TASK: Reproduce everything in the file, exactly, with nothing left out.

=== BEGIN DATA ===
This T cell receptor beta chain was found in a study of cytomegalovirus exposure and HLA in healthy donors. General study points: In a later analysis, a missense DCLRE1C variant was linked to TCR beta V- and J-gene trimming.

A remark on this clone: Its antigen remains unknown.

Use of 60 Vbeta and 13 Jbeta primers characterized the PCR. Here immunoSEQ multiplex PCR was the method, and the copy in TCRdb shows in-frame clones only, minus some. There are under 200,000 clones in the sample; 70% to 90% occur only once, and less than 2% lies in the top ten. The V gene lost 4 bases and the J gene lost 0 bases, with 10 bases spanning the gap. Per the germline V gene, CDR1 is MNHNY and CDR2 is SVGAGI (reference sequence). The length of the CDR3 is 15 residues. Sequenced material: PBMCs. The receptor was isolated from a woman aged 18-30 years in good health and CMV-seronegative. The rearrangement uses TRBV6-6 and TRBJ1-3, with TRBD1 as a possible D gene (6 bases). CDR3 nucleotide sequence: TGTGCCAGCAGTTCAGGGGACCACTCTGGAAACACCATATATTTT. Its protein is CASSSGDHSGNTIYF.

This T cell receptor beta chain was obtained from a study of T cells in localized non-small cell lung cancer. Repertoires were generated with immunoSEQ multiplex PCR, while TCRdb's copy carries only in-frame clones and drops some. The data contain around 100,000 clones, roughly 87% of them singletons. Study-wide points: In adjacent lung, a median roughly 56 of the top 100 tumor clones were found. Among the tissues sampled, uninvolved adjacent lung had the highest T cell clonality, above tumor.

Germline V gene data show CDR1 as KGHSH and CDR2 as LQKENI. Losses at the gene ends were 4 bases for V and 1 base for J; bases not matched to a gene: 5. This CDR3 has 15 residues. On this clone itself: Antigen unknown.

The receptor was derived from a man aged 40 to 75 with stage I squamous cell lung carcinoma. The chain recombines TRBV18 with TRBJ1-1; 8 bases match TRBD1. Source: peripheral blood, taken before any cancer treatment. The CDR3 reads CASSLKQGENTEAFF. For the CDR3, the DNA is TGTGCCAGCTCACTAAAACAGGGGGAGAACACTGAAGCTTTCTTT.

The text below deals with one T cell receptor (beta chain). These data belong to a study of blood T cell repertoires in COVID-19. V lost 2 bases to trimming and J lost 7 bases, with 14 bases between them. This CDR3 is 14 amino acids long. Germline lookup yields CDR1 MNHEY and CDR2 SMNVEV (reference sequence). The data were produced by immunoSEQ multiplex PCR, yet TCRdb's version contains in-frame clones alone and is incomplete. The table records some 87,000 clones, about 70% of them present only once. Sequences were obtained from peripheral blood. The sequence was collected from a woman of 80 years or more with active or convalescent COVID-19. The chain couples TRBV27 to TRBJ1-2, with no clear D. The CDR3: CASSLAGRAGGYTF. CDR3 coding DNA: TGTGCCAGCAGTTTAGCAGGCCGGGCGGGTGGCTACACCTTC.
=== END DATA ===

This T cell receptor beta chain was found in a study of cytomegalovirus exposure and HLA in healthy donors. General study points: In a later analysis, a missense DCLRE1C variant was linked to TCR beta V- and J-gene trimming.

A remark on this clone: Its antigen remains unknown.

Use of 60 Vbeta and 13 Jbeta primers characterized the PCR. Here immunoSEQ multiplex PCR was the method, and the copy in TCRdb shows in-frame clones only, minus some. There are under 200,000 clones in the sample; 70% to 90% occur only once, and less than 2% lies in the top ten. The V gene lost 4 bases and the J gene lost 0 bases, with 10 bases spanning the gap. Per the germline V gene, CDR1 is MNHNY and CDR2 is SVGAGI (reference sequence). The length of the CDR3 is 15 residues. Sequenced material: PBMCs. The receptor was isolated from a woman aged 18-30 years in good health and CMV-seronegative. The rearrangement uses TRBV6-6 and TRBJ1-3, with TRBD1 as a possible D gene (6 bases). CDR3 nucleotide sequence: TGTGCCAGCAGTTCAGGGGACCACTCTGGAAACACCATATATTTT. Its protein is CASSSGDHSGNTIYF.

This T cell receptor beta chain was obtained from a study of T cells in localized non-small cell lung cancer. Repertoires were generated with immunoSEQ multiplex PCR, while TCRdb's copy carries only in-frame clones and drops some. The data contain around 100,000 clones, roughly 87% of them singletons. Study-wide points: In adjacent lung, a median roughly 56 of the top 100 tumor clones were found. Among the tissues sampled, uninvolved adjacent lung had the highest T cell clonality, above tumor.

Germline V gene data show CDR1 as KGHSH and CDR2 as LQKENI. Losses at the gene ends were 4 bases for V and 1 base for J; bases not matched to a gene: 5. This CDR3 has 15 residues. On this clone itself: Antigen unknown.

The receptor was derived from a man aged 40 to 75 with stage I squamous cell lung carcinoma. The chain recombines TRBV18 with TRBJ1-1; 8 bases match TRBD1. Source: peripheral blood, taken before any cancer treatment. The CDR3 reads CASSLKQGENTEAFF. For the CDR3, the DNA is TGTGCCAGCTCACTAAAACAGGGGGAGAACACTGAAGCTTTCTTT.

The text below deals with one T cell receptor (beta chain). These data belong to a study of blood T cell repertoires in COVID-19. V lost 2 bases to trimming and J lost 7 bases, with 14 bases between them. This CDR3 is 14 amino acids long. Germline lookup yields CDR1 MNHEY and CDR2 SMNVEV (reference sequence). The data were produced by immunoSEQ multiplex PCR, yet TCRdb's version contains in-frame clones alone and is incomplete. The table records some 87,000 clones, about 70% of them present only once. Sequences were obtained from peripheral blood. The sequence was collected from a woman of 80 years or more with active or convalescent COVID-19. The chain couples TRBV27 to TRBJ1-2, with no clear D. The CDR3: CASSLAGRAGGYTF. CDR3 coding DNA: TGTGCCAGCAGTTTAGCAGGCCGGGCGGGTGGCTACACCTTC.